Ups and downs
Elevators typically move in one of two ways; electric motors or hydraulics.
Tall buildings typically use an electric drive motor to move a cable attached to the elevator car at one end and a counterweight at the other. The cable is suspended over a pulley which attaches to the motor either directly or through gears. The weight suspended by the cable creates traction over the pulley, earning this type of system the name “traction elevator”. Principle 8 – Anti-weight
Traction elevators use brakes to hold the car in place at a given floor. These brakes are held open electrically and are closed by a spring. In the event of a power outage, the brakes will automatically engage. Principle 11 – Cushion In Advance
As an elevator car rides to the top of the building, all the weight of the cable adds to the weight of the counterweight. This upsets the balance between the car and the counterweight on tall buildings. To combat this, another cable or chain (called a compensator) is looped from the bottom of the car to the bottom of the counterweight. Principle 8 – Anti-weight
Shorter buildings usually use a hydraulic system that moves the car up and down like a jack. Principle 29 – Pneumatics and Hydraulics
Up Peak/Down Peak
Tall office buildings will often have “rush hours”, with employees rushing up into the building in the morning and rushing down at the end of day. To accommodate this, elevators prioritize their return to the ground floor in the morning. In the evening, the reverse is done, with the cars prioritizing a return to the top floor. Principle 15 – Dynamics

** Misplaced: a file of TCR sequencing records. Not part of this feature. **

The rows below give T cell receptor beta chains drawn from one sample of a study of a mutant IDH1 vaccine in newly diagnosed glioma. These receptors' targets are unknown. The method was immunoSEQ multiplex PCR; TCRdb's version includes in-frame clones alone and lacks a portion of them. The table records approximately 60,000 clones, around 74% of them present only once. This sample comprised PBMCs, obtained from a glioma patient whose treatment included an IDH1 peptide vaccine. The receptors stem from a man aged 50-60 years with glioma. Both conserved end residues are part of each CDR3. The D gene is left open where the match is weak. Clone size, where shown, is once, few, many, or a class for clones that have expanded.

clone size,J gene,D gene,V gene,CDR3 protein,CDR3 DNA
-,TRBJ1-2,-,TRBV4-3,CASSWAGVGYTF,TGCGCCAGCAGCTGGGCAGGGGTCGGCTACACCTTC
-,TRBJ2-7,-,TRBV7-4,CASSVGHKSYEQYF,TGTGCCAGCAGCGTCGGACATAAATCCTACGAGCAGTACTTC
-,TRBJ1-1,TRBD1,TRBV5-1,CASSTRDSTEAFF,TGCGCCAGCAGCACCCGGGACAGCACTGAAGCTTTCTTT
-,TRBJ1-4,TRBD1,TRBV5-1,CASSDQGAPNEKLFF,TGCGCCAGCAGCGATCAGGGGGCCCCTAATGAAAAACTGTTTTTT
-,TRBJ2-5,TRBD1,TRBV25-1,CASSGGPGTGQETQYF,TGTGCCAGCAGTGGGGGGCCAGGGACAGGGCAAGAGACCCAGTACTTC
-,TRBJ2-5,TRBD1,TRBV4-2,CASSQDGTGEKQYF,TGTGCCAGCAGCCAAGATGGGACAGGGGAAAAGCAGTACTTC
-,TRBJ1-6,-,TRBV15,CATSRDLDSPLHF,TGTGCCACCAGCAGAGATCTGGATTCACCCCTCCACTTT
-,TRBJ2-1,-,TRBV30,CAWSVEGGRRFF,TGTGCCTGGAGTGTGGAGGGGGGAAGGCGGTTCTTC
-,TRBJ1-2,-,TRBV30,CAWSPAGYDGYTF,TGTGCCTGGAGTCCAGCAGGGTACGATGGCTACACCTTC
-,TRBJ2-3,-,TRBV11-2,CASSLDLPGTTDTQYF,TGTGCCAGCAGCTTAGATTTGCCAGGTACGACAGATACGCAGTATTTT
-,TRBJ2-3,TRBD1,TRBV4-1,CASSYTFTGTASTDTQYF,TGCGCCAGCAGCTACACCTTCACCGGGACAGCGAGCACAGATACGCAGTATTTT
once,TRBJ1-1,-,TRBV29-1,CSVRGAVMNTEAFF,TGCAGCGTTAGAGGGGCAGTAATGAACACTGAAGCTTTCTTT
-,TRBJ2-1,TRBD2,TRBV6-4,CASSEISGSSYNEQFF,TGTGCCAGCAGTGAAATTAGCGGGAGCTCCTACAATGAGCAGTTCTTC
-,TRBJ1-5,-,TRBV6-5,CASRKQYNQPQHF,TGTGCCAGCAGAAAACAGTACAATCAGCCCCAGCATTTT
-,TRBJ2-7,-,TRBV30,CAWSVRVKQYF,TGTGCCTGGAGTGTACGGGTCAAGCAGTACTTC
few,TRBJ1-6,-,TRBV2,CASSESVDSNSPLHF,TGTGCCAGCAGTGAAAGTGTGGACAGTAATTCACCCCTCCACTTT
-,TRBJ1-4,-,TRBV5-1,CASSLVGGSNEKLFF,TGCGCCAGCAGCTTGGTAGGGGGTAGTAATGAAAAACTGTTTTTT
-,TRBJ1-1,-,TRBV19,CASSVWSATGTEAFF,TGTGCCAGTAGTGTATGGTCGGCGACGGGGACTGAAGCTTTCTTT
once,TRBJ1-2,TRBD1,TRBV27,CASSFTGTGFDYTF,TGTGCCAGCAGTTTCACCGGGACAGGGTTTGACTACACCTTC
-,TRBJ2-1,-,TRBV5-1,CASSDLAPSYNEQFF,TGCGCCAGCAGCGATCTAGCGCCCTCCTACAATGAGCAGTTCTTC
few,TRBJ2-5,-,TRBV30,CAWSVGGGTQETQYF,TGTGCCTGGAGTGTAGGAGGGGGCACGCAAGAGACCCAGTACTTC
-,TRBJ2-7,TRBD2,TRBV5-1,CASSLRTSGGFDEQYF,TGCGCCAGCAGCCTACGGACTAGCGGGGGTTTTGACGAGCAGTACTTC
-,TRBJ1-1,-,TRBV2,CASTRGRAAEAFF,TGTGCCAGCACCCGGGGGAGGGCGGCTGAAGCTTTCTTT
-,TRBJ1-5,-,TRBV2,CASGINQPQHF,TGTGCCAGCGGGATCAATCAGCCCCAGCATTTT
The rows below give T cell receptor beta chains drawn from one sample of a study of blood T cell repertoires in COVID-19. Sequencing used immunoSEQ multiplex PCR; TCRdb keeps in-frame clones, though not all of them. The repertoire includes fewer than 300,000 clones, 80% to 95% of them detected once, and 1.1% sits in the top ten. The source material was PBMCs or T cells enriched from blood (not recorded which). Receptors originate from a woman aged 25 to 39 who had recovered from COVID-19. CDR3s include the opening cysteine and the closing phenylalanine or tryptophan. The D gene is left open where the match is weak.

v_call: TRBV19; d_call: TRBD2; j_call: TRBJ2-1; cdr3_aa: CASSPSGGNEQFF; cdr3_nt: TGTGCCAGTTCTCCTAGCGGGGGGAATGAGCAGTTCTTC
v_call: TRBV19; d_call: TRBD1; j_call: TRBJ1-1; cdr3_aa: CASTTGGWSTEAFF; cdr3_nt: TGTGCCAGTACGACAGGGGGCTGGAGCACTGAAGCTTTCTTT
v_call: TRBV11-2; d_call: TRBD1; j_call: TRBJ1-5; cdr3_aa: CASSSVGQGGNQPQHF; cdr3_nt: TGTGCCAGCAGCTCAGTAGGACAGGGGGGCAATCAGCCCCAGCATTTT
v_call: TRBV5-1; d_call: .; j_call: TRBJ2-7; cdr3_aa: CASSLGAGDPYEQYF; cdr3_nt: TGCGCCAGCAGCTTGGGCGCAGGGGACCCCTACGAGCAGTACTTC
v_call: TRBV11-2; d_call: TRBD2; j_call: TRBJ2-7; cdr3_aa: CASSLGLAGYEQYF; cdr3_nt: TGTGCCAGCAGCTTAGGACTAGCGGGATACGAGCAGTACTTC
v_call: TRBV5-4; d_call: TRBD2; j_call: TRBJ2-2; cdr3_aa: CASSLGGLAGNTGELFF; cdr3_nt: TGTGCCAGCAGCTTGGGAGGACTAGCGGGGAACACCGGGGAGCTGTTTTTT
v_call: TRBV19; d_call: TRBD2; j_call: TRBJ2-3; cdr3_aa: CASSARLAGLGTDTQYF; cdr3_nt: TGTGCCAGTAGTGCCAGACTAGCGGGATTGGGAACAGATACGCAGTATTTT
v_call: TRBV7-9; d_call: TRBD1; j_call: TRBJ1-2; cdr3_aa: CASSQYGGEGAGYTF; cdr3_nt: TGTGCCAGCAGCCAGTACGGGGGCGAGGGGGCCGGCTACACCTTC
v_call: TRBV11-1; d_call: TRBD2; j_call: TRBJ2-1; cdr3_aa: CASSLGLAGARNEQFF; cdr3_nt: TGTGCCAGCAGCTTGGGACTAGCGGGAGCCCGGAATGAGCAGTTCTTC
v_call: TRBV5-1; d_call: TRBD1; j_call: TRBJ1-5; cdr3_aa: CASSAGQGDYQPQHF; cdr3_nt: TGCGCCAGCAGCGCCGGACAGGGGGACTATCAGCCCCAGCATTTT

Although one big elevator could meet the needs of a building, the wait times would be intolerable. Most buildings have multiple elevators to handle a large load of passengers and to increase reliability. If one elevator fails or is in service, there is at least one more to handle the load. Principle 1 – Segmentation
Some very tall buildings divide the duty of ferrying passengers between express elevators that visit designated elevator lobby floor and local elevators that visit all the floors in between. Principle 3 – Local Quality
Most elevators follow a simple pattern of going to where the buttons are pushed on the floor selection panel inside, or if called from a floor, going to that floor. This is done in the order in which the floors pass by, going up and then going down.
Some very tall buildings will instead require a person to call the elevator by declaring which floor they wish to go to. This allows the elevator system to plan the route of its cars in advance. Principle 15 – Dynamics
<nerd_alert> This reminds me of the Happy Vertical People Transporter from Hitchhikers Guide to the Galaxy; elevators that can see into the future. </nerd_alert>
New highly efficient elevator systems can regenerate the majority of electricity they use, just like electric cars. For example, if a lightly loaded car travels to the top of the building, the motor will exert itself to slow that rate of climb against the counterweight’s tendency to accelerate travel. Rather than turning the exertion to heat, the motor can instead generate electricity to be recaptured for use elsewhere in the building.
Not only does this reduce the net use of electricity by the elevator, it can reduce the amount of heat created and the associated burden on the building’s cooling system. Principle 22 – Blessing in Disguise